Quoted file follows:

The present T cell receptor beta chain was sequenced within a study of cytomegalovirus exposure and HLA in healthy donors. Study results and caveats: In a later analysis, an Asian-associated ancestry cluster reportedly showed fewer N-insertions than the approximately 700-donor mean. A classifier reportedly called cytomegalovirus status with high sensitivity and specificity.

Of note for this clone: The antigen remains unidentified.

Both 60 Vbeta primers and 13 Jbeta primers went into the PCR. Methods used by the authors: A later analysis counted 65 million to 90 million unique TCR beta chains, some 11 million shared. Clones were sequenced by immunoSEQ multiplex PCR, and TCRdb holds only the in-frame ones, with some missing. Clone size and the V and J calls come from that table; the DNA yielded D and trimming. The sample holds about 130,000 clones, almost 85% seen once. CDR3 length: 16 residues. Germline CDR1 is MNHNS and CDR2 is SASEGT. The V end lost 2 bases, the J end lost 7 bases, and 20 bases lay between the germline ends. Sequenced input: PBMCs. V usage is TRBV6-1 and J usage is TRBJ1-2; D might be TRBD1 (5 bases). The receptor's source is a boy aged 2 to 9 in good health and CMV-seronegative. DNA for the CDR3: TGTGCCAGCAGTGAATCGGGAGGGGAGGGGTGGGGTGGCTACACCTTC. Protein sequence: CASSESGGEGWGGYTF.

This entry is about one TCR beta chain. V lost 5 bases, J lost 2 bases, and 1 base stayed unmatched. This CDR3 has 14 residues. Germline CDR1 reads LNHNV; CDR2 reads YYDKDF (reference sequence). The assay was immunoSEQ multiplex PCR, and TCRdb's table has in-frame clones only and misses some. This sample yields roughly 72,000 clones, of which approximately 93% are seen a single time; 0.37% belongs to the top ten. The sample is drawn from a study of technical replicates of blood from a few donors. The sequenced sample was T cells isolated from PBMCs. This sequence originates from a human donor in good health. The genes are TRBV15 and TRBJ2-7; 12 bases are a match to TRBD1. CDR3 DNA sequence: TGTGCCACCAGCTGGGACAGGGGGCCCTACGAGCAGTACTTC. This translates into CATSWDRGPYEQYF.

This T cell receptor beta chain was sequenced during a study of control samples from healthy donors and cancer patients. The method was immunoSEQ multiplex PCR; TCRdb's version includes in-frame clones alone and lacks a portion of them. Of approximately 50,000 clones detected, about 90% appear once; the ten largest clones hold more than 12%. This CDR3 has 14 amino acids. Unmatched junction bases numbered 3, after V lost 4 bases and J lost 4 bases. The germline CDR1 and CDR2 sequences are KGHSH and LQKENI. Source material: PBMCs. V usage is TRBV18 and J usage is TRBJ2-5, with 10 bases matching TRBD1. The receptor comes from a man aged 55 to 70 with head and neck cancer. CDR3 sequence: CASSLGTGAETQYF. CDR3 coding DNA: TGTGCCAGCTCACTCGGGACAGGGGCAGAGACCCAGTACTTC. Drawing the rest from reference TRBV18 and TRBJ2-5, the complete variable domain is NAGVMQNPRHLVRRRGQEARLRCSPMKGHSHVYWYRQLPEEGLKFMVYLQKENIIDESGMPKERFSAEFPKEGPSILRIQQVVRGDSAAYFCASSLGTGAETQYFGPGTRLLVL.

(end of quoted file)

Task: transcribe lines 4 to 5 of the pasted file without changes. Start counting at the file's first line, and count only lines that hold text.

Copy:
This entry is about one TCR beta chain. V lost 5 bases, J lost 2 bases, and 1 base stayed unmatched. This CDR3 has 14 residues. Germline CDR1 reads LNHNV; CDR2 reads YYDKDF (reference sequence). The assay was immunoSEQ multiplex PCR, and TCRdb's table has in-frame clones only and misses some. This sample yields roughly 72,000 clones, of which approximately 93% are seen a single time; 0.37% belongs to the top ten. The sample is drawn from a study of technical replicates of blood from a few donors. The sequenced sample was T cells isolated from PBMCs. This sequence originates from a human donor in good health. The genes are TRBV15 and TRBJ2-7; 12 bases are a match to TRBD1. CDR3 DNA sequence: TGTGCCACCAGCTGGGACAGGGGGCCCTACGAGCAGTACTTC. This translates into CATSWDRGPYEQYF.

This T cell receptor beta chain was sequenced during a study of control samples from healthy donors and cancer patients. The method was immunoSEQ multiplex PCR; TCRdb's version includes in-frame clones alone and lacks a portion of them. Of approximately 50,000 clones detected, about 90% appear once; the ten largest clones hold more than 12%. This CDR3 has 14 amino acids. Unmatched junction bases numbered 3, after V lost 4 bases and J lost 4 bases. The germline CDR1 and CDR2 sequences are KGHSH and LQKENI. Source material: PBMCs. V usage is TRBV18 and J usage is TRBJ2-5, with 10 bases matching TRBD1. The receptor comes from a man aged 55 to 70 with head and neck cancer. CDR3 sequence: CASSLGTGAETQYF. CDR3 coding DNA: TGTGCCAGCTCACTCGGGACAGGGGCAGAGACCCAGTACTTC. Drawing the rest from reference TRBV18 and TRBJ2-5, the complete variable domain is NAGVMQNPRHLVRRRGQEARLRCSPMKGHSHVYWYRQLPEEGLKFMVYLQKENIIDESGMPKERFSAEFPKEGPSILRIQQVVRGDSAAYFCASSLGTGAETQYFGPGTRLLVL.